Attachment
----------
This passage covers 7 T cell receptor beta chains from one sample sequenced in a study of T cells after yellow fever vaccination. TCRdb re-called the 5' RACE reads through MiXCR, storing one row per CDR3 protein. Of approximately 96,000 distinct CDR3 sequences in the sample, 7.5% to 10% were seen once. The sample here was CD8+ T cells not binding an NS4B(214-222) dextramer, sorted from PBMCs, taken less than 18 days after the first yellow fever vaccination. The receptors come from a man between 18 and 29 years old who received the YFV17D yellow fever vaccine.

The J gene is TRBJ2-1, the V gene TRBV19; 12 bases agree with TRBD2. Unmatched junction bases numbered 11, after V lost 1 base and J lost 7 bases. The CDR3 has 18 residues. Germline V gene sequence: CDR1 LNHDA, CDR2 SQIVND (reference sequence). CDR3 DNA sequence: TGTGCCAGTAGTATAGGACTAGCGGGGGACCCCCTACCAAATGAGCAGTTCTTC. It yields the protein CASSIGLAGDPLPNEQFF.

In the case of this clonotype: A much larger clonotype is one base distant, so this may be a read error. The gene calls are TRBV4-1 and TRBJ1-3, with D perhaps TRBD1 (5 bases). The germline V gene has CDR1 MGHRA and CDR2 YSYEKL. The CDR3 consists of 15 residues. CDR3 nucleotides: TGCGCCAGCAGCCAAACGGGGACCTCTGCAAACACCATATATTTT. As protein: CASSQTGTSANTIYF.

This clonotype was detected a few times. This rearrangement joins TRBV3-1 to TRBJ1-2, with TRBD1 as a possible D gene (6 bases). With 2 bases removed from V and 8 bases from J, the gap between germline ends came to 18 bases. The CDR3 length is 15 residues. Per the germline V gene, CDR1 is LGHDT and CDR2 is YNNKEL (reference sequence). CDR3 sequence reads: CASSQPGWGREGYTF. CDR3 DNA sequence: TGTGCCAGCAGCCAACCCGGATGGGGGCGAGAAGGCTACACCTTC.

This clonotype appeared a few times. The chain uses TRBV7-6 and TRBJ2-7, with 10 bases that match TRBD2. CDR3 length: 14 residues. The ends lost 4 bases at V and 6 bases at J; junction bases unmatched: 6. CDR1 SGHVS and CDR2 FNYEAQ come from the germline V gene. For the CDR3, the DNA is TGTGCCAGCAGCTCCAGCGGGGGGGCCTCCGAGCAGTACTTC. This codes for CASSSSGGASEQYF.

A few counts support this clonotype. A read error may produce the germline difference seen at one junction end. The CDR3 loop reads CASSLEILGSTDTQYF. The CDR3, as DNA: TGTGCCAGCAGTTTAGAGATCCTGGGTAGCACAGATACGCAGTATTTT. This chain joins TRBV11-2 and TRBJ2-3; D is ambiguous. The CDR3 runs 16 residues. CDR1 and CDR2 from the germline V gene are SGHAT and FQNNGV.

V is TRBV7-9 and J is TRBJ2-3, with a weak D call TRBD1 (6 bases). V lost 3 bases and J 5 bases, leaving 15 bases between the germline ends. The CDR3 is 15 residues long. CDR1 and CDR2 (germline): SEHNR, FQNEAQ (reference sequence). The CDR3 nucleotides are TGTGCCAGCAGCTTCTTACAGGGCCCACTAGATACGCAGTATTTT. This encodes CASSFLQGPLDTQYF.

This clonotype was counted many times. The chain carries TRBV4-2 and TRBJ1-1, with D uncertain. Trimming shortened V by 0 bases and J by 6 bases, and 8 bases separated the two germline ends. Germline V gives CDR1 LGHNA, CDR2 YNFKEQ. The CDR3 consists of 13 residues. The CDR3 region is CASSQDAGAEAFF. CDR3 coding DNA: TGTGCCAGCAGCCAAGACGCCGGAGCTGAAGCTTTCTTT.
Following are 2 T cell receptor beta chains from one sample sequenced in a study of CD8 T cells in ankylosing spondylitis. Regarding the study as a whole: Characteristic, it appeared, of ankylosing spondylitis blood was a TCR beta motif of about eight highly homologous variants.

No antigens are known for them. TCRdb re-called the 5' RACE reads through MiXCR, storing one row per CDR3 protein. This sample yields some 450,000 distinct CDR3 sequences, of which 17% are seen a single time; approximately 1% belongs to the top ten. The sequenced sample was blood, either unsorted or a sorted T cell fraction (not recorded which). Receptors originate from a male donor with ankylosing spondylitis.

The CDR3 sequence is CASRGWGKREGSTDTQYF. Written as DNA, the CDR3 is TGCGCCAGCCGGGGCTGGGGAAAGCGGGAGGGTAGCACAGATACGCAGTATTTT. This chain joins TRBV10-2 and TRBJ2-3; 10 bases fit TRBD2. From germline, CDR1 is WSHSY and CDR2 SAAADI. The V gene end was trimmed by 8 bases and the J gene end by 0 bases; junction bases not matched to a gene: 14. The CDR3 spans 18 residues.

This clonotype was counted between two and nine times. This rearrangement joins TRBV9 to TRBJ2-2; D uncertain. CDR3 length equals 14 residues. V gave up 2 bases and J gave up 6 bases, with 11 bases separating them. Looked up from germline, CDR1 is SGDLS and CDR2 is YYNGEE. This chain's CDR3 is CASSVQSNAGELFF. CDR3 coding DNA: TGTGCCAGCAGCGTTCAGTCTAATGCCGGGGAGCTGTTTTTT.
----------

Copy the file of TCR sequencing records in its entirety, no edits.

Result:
This passage covers 7 T cell receptor beta chains from one sample sequenced in a study of T cells after yellow fever vaccination. TCRdb re-called the 5' RACE reads through MiXCR, storing one row per CDR3 protein. Of approximately 96,000 distinct CDR3 sequences in the sample, 7.5% to 10% were seen once. The sample here was CD8+ T cells not binding an NS4B(214-222) dextramer, sorted from PBMCs, taken less than 18 days after the first yellow fever vaccination. The receptors come from a man between 18 and 29 years old who received the YFV17D yellow fever vaccine.

The J gene is TRBJ2-1, the V gene TRBV19; 12 bases agree with TRBD2. Unmatched junction bases numbered 11, after V lost 1 base and J lost 7 bases. The CDR3 has 18 residues. Germline V gene sequence: CDR1 LNHDA, CDR2 SQIVND (reference sequence). CDR3 DNA sequence: TGTGCCAGTAGTATAGGACTAGCGGGGGACCCCCTACCAAATGAGCAGTTCTTC. It yields the protein CASSIGLAGDPLPNEQFF.

In the case of this clonotype: A much larger clonotype is one base distant, so this may be a read error. The gene calls are TRBV4-1 and TRBJ1-3, with D perhaps TRBD1 (5 bases). The germline V gene has CDR1 MGHRA and CDR2 YSYEKL. The CDR3 consists of 15 residues. CDR3 nucleotides: TGCGCCAGCAGCCAAACGGGGACCTCTGCAAACACCATATATTTT. As protein: CASSQTGTSANTIYF.

This clonotype was detected a few times. This rearrangement joins TRBV3-1 to TRBJ1-2, with TRBD1 as a possible D gene (6 bases). With 2 bases removed from V and 8 bases from J, the gap between germline ends came to 18 bases. The CDR3 length is 15 residues. Per the germline V gene, CDR1 is LGHDT and CDR2 is YNNKEL (reference sequence). CDR3 sequence reads: CASSQPGWGREGYTF. CDR3 DNA sequence: TGTGCCAGCAGCCAACCCGGATGGGGGCGAGAAGGCTACACCTTC.

This clonotype appeared a few times. The chain uses TRBV7-6 and TRBJ2-7, with 10 bases that match TRBD2. CDR3 length: 14 residues. The ends lost 4 bases at V and 6 bases at J; junction bases unmatched: 6. CDR1 SGHVS and CDR2 FNYEAQ come from the germline V gene. For the CDR3, the DNA is TGTGCCAGCAGCTCCAGCGGGGGGGCCTCCGAGCAGTACTTC. This codes for CASSSSGGASEQYF.

A few counts support this clonotype. A read error may produce the germline difference seen at one junction end. The CDR3 loop reads CASSLEILGSTDTQYF. The CDR3, as DNA: TGTGCCAGCAGTTTAGAGATCCTGGGTAGCACAGATACGCAGTATTTT. This chain joins TRBV11-2 and TRBJ2-3; D is ambiguous. The CDR3 runs 16 residues. CDR1 and CDR2 from the germline V gene are SGHAT and FQNNGV.

V is TRBV7-9 and J is TRBJ2-3, with a weak D call TRBD1 (6 bases). V lost 3 bases and J 5 bases, leaving 15 bases between the germline ends. The CDR3 is 15 residues long. CDR1 and CDR2 (germline): SEHNR, FQNEAQ (reference sequence). The CDR3 nucleotides are TGTGCCAGCAGCTTCTTACAGGGCCCACTAGATACGCAGTATTTT. This encodes CASSFLQGPLDTQYF.

This clonotype was counted many times. The chain carries TRBV4-2 and TRBJ1-1, with D uncertain. Trimming shortened V by 0 bases and J by 6 bases, and 8 bases separated the two germline ends. Germline V gives CDR1 LGHNA, CDR2 YNFKEQ. The CDR3 consists of 13 residues. The CDR3 region is CASSQDAGAEAFF. CDR3 coding DNA: TGTGCCAGCAGCCAAGACGCCGGAGCTGAAGCTTTCTTT.
Following are 2 T cell receptor beta chains from one sample sequenced in a study of CD8 T cells in ankylosing spondylitis. Regarding the study as a whole: Characteristic, it appeared, of ankylosing spondylitis blood was a TCR beta motif of about eight highly homologous variants.

No antigens are known for them. TCRdb re-called the 5' RACE reads through MiXCR, storing one row per CDR3 protein. This sample yields some 450,000 distinct CDR3 sequences, of which 17% are seen a single time; approximately 1% belongs to the top ten. The sequenced sample was blood, either unsorted or a sorted T cell fraction (not recorded which). Receptors originate from a male donor with ankylosing spondylitis.

The CDR3 sequence is CASRGWGKREGSTDTQYF. Written as DNA, the CDR3 is TGCGCCAGCCGGGGCTGGGGAAAGCGGGAGGGTAGCACAGATACGCAGTATTTT. This chain joins TRBV10-2 and TRBJ2-3; 10 bases fit TRBD2. From germline, CDR1 is WSHSY and CDR2 SAAADI. The V gene end was trimmed by 8 bases and the J gene end by 0 bases; junction bases not matched to a gene: 14. The CDR3 spans 18 residues.

This clonotype was counted between two and nine times. This rearrangement joins TRBV9 to TRBJ2-2; D uncertain. CDR3 length equals 14 residues. V gave up 2 bases and J gave up 6 bases, with 11 bases separating them. Looked up from germline, CDR1 is SGDLS and CDR2 is YYNGEE. This chain's CDR3 is CASSVQSNAGELFF. CDR3 coding DNA: TGTGCCAGCAGCGTTCAGTCTAATGCCGGGGAGCTGTTTTTT.